Many in the media and in politics have gone ballistic over the fact that Texas Governor Rick Perry called Social Security "a Ponzi scheme."
Although many act shocked, shocked, as if Rick Perry had said something unthinkable, Governor Perry is not even among the first thousand people to call Social Security a Ponzi scheme. Not only conservatives, but even some liberals, have been calling Social Security a Ponzi scheme for decades.
Moreover, neither the media nor the politicians who are carrying on over the use of the words "Ponzi scheme" show the slightest interest in any hard facts that would tell us whether Social Security is or is not a Ponzi scheme. It is a "gotcha" moment, and that is apparently what some people live for.
What makes this nonsense become fraud is the insinuation that calling Social Security a Ponzi scheme means advocating that people who are depending on Social Security be abandoned and left with nothing to live on in their retirement years. That is the big scare — and the big lie.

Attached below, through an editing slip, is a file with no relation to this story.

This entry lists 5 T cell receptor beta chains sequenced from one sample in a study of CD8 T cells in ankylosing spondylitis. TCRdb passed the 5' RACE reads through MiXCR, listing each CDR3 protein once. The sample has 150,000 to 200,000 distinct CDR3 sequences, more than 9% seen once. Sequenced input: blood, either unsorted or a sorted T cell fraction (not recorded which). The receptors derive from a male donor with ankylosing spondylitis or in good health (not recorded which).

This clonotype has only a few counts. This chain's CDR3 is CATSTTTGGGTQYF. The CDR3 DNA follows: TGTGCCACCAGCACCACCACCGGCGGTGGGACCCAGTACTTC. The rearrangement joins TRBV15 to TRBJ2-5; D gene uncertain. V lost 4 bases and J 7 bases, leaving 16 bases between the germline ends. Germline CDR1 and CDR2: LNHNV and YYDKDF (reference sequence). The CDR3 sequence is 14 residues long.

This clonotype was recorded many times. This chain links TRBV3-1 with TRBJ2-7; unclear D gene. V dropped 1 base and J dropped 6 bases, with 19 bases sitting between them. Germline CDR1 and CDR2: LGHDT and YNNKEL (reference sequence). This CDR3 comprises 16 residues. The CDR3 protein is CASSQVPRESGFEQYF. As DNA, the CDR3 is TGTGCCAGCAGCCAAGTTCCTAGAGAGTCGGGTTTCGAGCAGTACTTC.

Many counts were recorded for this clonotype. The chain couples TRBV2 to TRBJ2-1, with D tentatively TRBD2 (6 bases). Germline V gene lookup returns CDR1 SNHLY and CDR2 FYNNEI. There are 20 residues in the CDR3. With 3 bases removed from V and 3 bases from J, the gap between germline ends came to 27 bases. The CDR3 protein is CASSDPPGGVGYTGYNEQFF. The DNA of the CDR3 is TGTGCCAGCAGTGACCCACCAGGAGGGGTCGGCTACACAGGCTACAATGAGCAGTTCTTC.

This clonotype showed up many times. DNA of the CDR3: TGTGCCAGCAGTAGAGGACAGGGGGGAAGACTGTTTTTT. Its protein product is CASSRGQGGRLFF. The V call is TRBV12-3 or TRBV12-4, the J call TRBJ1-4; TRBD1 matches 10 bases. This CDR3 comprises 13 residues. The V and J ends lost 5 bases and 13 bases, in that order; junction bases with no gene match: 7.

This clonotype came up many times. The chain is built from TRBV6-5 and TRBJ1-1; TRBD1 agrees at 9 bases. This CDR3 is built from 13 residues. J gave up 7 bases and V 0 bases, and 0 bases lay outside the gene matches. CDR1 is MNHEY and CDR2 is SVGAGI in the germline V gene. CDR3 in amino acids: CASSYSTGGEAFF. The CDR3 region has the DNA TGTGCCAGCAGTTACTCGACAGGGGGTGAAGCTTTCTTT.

The Washington Post called it the "laughing stock of conservatives." The Washington Times dubbed it just plain "creepy" (albeit "amateurish"). But any way you look at last week's launching of Team Obama's interactive website, "Attack Watch," there is more to it than a casual mouse-click.
The only news entity that provided serious detail, complete with photos and an updated video ad promoting “Attack Watch” was Tom Mannis in a report published at Chicago News Bench’s online service on September 13. Mannis has long been following Obama’s career, given that Obama came out of nowhere and suddenly shot to liberal stardom in Chicago: